Without any training, Montesines was clueless on what to do. “It’s different if you have training on patient handling. In-depth work, that’s where we lack,” she said. 

At the Philippine Orthopedic Center (POC), a DOH hospital in Quezon City, no such room exists. “We don’t have a WCPU,” appointed head Dr. Angela Garcia said in April.

The hospital is willing to create one, but she said circumstances would not permit it. A small room intended as WCPU had been turned into a blood bank, as some areas of the hospital emergency room are under construction.

Like Montesines, Garcia said she knows the ideal setup, but the lack of “commitment from people who will handle the unit” has also stalled its creation.

She attended a 4Rs training, but the pediatrician assigned to the WCPU never did, citing various excuses, Garcia said. Three nurses and two social workers supposedly assigned to the WCPU have other roles in the hospital too. Garcia herself is head of two other hospital committees, among others.

In Santa Cruz, Manila, WCPU officers of Dr. Jose Fabella Memorial Hospital and San Lazaro Hospital (SLH), specialized hospitals on maternity and infectious diseases, are also at a loss, fumbling through the positions they were assigned in 2016.

Fabella is one of 79 functioning WCPUs in the PGH-CPU’s 2015 booklet. But WCPU head Dr. Maria Theresa Razo said in an interview the committee was only formed in 2016 with little to start with.

“It’s hard to set ideal WCPUs,” she said. “First, we’d have to request for the materials.”

Dr. Maria Divina Valerio, WCPU head of SLH since December 2015,  said the unit has tallied 22 cases of abused children from 2016 up till March 2017, based on reports of  checkups they have registered at patient admission or referrals from nearby hospitals.

Her office records cases so the abused can avail of the free services like testing for sexually transmitted diseases, she saidin an interview last March.A spacious unit located near the emergency room, complete with exam tables, beds and other equipment, lies idle.

“I don’t do this as a job. I do this as a mission,” said Valerio. “If one way of helping patients is to ease their burden by talking to them, at least we are here. Otherwise, they would not know where to go.”

Fabella and RMC had functional WCPUs once. Fabella’s was located beside the emergency room of the hospital back in 2008, Razo said, but its emergency room needed widening, and the WCPU had been sacrificed.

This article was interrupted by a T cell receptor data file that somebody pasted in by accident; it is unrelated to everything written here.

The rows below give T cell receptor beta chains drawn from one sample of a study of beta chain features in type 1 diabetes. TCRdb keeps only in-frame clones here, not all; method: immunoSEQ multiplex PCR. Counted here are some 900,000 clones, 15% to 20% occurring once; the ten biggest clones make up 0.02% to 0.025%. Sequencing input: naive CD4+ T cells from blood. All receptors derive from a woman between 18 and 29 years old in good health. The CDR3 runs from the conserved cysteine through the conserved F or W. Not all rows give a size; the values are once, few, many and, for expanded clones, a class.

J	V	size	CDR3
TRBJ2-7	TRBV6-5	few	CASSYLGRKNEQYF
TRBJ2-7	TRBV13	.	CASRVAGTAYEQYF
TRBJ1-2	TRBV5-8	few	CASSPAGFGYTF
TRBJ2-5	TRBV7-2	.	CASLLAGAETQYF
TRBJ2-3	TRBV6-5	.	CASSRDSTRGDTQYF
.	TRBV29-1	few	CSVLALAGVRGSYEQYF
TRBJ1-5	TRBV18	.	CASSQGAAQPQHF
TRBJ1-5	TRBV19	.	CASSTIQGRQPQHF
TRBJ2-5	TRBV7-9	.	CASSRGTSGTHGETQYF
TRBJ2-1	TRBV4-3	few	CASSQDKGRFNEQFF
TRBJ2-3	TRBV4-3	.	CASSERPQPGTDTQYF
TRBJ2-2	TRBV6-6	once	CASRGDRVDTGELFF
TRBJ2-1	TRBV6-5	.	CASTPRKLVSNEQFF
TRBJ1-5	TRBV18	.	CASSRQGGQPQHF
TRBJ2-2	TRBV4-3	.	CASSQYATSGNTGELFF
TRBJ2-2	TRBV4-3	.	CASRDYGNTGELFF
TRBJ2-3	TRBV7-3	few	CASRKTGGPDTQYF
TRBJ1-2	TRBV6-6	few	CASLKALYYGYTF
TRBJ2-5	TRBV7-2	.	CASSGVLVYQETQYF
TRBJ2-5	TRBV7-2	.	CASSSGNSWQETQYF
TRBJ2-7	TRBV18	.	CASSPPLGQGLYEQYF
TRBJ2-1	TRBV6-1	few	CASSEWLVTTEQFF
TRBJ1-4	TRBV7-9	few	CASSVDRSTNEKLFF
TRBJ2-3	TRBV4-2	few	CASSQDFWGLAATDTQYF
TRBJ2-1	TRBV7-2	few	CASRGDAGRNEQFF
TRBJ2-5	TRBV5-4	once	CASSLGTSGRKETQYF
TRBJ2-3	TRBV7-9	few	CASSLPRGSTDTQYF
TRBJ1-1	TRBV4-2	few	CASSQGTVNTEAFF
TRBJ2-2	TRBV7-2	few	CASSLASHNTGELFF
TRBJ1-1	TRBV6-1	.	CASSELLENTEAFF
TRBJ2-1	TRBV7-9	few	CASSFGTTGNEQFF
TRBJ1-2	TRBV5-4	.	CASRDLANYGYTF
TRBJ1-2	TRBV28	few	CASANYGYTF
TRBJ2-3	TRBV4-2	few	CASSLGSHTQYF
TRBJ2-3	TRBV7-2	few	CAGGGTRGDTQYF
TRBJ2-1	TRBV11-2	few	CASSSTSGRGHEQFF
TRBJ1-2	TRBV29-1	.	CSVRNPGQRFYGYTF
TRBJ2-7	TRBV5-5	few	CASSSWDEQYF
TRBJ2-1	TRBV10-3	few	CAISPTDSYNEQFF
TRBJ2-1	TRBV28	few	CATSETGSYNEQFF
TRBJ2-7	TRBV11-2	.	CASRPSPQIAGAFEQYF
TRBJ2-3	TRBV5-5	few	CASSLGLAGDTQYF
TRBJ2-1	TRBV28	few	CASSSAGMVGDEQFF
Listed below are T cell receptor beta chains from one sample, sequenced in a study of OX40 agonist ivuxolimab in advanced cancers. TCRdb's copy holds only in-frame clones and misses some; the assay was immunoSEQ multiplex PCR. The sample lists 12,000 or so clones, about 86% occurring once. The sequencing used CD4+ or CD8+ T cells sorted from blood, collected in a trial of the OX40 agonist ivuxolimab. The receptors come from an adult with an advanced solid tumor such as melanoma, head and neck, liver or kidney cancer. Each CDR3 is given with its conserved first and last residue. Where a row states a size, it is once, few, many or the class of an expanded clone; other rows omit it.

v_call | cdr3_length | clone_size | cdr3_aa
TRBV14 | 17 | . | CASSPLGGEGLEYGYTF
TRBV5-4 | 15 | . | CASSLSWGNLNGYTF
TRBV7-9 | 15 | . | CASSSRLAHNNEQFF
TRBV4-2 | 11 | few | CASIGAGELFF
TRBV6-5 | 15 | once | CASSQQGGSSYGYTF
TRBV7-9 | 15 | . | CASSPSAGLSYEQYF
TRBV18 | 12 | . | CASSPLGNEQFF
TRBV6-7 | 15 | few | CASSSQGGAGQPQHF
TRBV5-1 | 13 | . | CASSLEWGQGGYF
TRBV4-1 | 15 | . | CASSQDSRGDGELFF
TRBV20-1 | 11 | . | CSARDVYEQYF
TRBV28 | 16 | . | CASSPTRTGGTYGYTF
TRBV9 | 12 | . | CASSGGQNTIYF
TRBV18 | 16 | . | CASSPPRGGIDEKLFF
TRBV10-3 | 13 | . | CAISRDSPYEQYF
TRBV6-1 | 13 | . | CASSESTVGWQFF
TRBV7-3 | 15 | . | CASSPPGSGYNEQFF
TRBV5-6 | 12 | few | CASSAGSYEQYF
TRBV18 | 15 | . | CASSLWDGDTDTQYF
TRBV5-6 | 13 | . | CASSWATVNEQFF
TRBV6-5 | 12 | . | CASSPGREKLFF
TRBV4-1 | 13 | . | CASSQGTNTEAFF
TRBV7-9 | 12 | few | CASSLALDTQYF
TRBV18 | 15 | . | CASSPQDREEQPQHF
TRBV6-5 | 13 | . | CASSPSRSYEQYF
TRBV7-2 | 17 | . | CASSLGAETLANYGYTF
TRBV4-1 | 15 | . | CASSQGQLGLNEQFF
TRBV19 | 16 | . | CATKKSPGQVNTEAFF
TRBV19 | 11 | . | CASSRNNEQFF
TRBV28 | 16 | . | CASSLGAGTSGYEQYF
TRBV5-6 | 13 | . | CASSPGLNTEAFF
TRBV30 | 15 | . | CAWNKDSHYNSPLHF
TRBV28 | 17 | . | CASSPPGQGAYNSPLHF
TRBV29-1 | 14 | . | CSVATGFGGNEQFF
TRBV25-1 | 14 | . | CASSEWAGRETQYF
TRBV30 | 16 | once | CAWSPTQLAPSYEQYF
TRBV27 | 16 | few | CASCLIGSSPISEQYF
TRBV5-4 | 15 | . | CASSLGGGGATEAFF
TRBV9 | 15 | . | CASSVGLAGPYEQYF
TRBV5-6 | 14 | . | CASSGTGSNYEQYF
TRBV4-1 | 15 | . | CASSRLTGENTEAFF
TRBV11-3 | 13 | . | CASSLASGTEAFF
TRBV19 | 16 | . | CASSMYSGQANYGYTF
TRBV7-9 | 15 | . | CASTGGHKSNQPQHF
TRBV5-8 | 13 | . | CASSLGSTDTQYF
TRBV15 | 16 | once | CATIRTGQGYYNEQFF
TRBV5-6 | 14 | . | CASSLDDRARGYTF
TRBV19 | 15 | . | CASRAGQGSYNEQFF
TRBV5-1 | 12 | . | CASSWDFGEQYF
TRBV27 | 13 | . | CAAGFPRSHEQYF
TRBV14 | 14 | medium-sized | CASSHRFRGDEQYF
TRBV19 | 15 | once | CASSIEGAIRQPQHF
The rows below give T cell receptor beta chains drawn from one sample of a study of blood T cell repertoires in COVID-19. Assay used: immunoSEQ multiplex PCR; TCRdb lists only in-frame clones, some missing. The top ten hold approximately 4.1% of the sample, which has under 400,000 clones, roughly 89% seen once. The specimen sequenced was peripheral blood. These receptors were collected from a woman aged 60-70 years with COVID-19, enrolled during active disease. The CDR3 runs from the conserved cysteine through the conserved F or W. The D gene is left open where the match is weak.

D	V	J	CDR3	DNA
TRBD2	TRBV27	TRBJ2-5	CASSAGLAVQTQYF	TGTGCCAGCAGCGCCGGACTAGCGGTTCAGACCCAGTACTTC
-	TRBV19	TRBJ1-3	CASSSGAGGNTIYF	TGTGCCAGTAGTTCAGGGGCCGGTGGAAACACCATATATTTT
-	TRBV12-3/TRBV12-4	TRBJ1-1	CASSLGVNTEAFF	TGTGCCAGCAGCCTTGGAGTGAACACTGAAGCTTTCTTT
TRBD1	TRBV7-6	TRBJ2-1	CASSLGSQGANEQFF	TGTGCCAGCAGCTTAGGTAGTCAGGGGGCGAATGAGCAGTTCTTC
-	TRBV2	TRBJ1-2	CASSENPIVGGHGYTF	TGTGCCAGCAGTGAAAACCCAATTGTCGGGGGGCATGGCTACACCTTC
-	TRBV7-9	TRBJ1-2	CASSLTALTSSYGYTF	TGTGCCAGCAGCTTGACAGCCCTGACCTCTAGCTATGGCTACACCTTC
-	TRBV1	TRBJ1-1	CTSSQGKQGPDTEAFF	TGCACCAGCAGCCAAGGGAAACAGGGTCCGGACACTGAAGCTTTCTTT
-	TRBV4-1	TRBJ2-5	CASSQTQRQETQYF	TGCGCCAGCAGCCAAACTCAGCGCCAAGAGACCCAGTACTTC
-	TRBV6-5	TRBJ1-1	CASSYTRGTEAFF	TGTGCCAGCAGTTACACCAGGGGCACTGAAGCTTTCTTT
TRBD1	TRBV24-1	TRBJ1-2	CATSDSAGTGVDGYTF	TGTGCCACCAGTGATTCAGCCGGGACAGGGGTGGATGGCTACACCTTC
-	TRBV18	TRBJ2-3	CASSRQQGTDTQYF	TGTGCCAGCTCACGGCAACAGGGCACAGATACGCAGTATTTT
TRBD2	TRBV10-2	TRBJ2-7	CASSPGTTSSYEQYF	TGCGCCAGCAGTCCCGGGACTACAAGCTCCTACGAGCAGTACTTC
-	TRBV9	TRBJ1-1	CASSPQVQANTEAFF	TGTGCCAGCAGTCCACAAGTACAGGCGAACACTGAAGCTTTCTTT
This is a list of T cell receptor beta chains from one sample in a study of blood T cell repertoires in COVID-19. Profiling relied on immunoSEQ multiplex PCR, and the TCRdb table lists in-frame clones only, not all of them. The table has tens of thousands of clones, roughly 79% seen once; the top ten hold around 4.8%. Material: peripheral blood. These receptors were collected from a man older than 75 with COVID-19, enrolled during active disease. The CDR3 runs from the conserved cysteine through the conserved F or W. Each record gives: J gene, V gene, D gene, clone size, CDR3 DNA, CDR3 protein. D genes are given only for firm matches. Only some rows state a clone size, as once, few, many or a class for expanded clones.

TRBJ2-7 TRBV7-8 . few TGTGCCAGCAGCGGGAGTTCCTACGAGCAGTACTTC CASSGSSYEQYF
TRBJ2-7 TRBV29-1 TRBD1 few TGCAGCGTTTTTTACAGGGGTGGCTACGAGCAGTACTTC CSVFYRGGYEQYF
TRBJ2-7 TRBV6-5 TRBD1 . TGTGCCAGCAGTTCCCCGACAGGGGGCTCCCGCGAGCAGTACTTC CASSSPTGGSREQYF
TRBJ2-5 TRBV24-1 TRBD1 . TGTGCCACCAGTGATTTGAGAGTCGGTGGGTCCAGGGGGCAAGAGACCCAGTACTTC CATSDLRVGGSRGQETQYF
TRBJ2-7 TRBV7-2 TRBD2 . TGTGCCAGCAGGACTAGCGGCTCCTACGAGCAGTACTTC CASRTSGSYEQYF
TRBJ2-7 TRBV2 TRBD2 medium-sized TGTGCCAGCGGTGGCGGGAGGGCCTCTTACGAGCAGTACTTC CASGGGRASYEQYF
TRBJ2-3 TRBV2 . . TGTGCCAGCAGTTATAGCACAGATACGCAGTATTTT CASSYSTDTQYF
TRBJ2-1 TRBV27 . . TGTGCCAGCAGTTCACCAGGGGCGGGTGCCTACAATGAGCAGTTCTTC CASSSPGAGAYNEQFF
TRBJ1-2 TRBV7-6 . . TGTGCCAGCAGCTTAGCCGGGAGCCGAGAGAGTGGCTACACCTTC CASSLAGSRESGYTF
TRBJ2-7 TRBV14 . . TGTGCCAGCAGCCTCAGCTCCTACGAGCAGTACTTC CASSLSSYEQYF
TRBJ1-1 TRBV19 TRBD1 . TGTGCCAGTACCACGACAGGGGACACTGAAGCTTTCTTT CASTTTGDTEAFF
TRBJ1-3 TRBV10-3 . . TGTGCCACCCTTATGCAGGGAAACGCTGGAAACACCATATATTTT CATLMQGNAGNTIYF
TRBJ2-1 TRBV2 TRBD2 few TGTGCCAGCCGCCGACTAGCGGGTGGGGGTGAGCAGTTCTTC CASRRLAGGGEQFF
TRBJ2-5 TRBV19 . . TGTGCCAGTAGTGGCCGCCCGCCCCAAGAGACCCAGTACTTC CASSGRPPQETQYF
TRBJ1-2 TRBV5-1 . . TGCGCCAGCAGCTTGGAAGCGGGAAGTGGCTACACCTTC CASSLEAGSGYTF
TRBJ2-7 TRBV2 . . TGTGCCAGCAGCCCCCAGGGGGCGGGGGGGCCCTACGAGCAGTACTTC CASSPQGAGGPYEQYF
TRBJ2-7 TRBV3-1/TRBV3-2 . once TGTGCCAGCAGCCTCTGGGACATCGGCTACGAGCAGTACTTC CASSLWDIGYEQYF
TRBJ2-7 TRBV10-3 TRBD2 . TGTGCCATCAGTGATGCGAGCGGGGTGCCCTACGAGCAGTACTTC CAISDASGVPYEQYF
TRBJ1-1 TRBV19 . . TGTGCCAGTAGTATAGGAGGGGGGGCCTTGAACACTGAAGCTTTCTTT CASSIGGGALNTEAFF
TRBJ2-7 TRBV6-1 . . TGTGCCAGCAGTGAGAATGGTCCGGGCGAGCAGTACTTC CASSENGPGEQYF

At the Rizal Medical Center (RMC) in Pasig City, most doctors turn their backs on going to court hearings, said Dr. Nelinda Pangilinan, head of the Obstetrics-Gynecology (OB-Gyn) Department, which supervises the WCPU.

It’s a question of time for RMC doctors. They are reluctant. “We would delegate our time to be witness,” said Pangilinan.

More, the lack of proper training has led doctors to treat victims on condition that they will be admitted only for medical services, said Argent Dulig, resident doctor at RMC.

She once referred a four-year-old sexually abused girl to PNP at Camp Crame when the mother said she was bent on filing cases. “I told them Camp Crame’s women’s desk can assist them better,” Dulig said. “The process would be faster and with proper procedures.”

At TMC in Manila, Montesines is hopeful her office will improve in time. Training will come, she said, but for now they want to focus on creating an official committee. She has been lobbying for it with the chief of the Medical Social Services. “I just don’t know what the status is,” she said.

“There’s no coordination,” Pangilinan added. “The policy had no teeth to force you to follow.”

With WCPUs at TMC and similar hospitals sending cases like Anna home right away instead of to another hospital—even as they give referral forms—it is difficult to find out if the victims ever get the help they need. 

“They come here seeking help, and yet we cannot provide it. Instead of helping the person, maybe we do more damage,” Dulig said.

“It’s hard on our part. Are we really helping them?” Montesines finds herself asking. 


This   story is based on the author’s undergraduate thesis  done under the supervision of UP journalism professor Yvonne T. Chua’


VERA Files is put out by veteran journalists taking a deeper look at current issues. Vera is Latin for “true.